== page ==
A poem found me this morning and struck a chord so strongly I wanted to record my thoughts around it. As synchronicity has it a friend mentioned Thomas Merton, she was looking for a book of his autobiography. I did not say anything at the time but I felt a sort of resonance (kind of like an echoing in the ethers). In a strange way I felt a resonance with his spirit and felt a kind of recognition, kinship or knowing. When my friend mentioned his name I did not know who he was. I kept feeling this strange resonating, not with the name so much but a feeling of being watched, guided or visited by him through spirit, even though I did not know who he was. I almost called my friend to share what I was feeling because it was so strong and I wanted to try to understand what it was. But instead I just allowed the experience to continue. This morning in doing a search on the internet for something else, I saw his name and it was connected to a poem.
Briefly sharing some of my thoughts and feelings from my morning contemplation (this was before the poem found me). ……Who am I? Where do I go in silence? Who am I without words? Who am I without all that is supposed to define me, yet in silence holds no meaning? Where do I go when silence is allowed to lead? Ahhhh… to bathe in silence, a liberation from self, to be absorbed in silence, to be held and loved by silence, to drift in eternity becoming the silence itself.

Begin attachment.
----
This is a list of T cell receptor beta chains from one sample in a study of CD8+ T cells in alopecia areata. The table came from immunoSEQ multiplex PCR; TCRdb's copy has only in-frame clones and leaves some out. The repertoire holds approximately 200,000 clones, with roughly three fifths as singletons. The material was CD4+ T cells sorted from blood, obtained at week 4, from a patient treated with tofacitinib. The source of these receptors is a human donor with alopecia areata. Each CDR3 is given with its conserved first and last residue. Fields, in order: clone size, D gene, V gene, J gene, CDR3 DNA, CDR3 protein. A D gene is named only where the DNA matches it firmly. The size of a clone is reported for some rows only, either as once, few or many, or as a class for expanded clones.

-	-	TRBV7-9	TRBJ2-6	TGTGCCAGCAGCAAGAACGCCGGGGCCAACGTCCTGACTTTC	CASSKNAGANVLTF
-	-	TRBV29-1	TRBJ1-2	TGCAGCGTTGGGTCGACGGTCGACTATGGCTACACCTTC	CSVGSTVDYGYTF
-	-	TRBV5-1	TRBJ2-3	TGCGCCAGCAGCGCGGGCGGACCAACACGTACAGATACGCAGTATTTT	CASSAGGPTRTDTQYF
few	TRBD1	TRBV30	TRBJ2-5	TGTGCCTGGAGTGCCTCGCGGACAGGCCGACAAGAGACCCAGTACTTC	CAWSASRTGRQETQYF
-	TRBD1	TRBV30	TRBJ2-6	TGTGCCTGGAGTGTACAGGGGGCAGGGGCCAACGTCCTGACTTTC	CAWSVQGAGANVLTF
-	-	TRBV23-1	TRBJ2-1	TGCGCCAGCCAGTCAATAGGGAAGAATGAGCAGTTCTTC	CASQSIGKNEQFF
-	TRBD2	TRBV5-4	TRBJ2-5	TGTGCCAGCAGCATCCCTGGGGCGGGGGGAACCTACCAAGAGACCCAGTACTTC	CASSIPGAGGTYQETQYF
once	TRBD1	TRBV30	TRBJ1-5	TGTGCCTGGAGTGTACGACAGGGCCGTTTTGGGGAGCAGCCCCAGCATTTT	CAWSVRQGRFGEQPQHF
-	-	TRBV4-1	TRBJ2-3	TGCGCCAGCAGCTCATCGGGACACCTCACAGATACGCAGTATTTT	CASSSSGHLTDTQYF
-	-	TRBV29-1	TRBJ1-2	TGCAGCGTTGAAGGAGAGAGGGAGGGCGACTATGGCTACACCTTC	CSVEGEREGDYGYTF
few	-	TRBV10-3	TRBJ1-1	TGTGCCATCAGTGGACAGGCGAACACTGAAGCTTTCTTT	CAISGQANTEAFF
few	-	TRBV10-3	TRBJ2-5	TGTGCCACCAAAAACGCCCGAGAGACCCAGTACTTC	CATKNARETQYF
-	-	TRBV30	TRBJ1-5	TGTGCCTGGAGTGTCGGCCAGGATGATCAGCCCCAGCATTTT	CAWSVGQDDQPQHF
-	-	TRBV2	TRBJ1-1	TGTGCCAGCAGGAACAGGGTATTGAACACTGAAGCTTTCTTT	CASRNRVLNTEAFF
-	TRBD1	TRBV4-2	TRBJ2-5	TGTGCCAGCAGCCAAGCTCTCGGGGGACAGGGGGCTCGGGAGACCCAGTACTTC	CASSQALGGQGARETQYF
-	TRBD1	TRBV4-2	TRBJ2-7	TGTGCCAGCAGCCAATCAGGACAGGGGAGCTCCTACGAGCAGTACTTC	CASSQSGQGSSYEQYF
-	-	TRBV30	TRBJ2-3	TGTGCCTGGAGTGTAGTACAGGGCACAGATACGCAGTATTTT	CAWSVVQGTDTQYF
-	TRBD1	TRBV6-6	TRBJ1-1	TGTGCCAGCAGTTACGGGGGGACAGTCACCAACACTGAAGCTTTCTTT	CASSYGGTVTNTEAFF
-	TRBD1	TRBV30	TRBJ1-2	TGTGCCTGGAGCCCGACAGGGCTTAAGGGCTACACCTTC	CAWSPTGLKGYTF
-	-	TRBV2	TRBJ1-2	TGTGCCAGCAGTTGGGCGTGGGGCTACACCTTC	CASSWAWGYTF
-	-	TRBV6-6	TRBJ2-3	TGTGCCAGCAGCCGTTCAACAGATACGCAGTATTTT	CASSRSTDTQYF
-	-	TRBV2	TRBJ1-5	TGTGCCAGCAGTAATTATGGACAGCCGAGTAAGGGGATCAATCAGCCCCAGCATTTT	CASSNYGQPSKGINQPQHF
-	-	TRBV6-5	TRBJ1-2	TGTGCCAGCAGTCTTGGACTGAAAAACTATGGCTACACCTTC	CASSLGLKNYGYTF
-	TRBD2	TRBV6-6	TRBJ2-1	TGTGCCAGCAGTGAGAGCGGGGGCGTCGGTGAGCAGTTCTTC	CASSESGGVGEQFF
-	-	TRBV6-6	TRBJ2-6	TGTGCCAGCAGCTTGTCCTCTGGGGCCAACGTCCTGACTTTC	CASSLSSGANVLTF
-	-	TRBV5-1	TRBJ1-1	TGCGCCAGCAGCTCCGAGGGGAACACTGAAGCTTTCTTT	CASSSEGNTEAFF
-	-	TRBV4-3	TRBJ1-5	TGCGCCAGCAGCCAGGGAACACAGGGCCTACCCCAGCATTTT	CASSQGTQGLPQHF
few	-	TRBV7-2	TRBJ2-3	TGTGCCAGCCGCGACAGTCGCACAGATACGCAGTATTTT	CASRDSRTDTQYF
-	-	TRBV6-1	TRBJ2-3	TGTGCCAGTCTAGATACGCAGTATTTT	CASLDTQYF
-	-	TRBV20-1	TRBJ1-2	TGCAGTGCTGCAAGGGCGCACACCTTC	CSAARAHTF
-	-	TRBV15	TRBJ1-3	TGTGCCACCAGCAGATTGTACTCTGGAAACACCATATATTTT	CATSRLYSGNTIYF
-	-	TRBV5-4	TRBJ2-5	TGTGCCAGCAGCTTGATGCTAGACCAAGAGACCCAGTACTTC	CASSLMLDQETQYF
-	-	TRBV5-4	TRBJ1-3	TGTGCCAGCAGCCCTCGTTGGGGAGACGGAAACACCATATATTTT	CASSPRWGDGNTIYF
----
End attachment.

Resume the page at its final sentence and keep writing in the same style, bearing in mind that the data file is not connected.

I now understand what the experience was about.
Listen to the stones of the wall.
Be silent, they try to speak your name.
Listen to the living walls.
Who are you? Who are you? Whose silence are you?
Who (be quiet) are you (as these stones are quiet). Do not think of what you are still less of what you may one day be.
Rather be what you are, be the unthinkable one you do not know.
O be still, while you are still alive, and all things live around you speaking to your own being, speaking by the unknown that is in you and in themselves.
“I will try, like them to be my own silence: and this is difficult. The whole world is secretly on fire. The stones burn, even the stones they burn me. How can a man be still or listen to all things burning? How can he dare to sit with them when all their silence is on fire?”
Thomas Merton, O.C.S.O. (January 31, 1915 – December 10, 1968) was an Anglo-American Catholic writer and mystic. A Trappist monk of the Abbey of Gethsemani, Kentucky, he was a poet, social activist, and student of comparative religion. In 1949, he was ordained to the priesthood and given the name Father Louis.
Merton wrote more than 70 books, mostly on spirituality, social justice and a quiet pacifism, as well as scores of essays and reviews, including his best-selling autobiography, The Seven Storey Mountain (1948), which sent scores of disillusioned World War II veterans, students, and even teen-agers flocking to monasteries across the US, and was also featured in National Review‘s list of the 100 best non-fiction books of the century. Merton was a keen proponent of interfaith understanding. He pioneered dialogue with prominent Asian spiritual figures, including the Dalai Lama, the Japanese writer D.T. Suzuki, and the Vietnamese monk Thich Nhat Hanh. Merton has also been the subject of several biographies.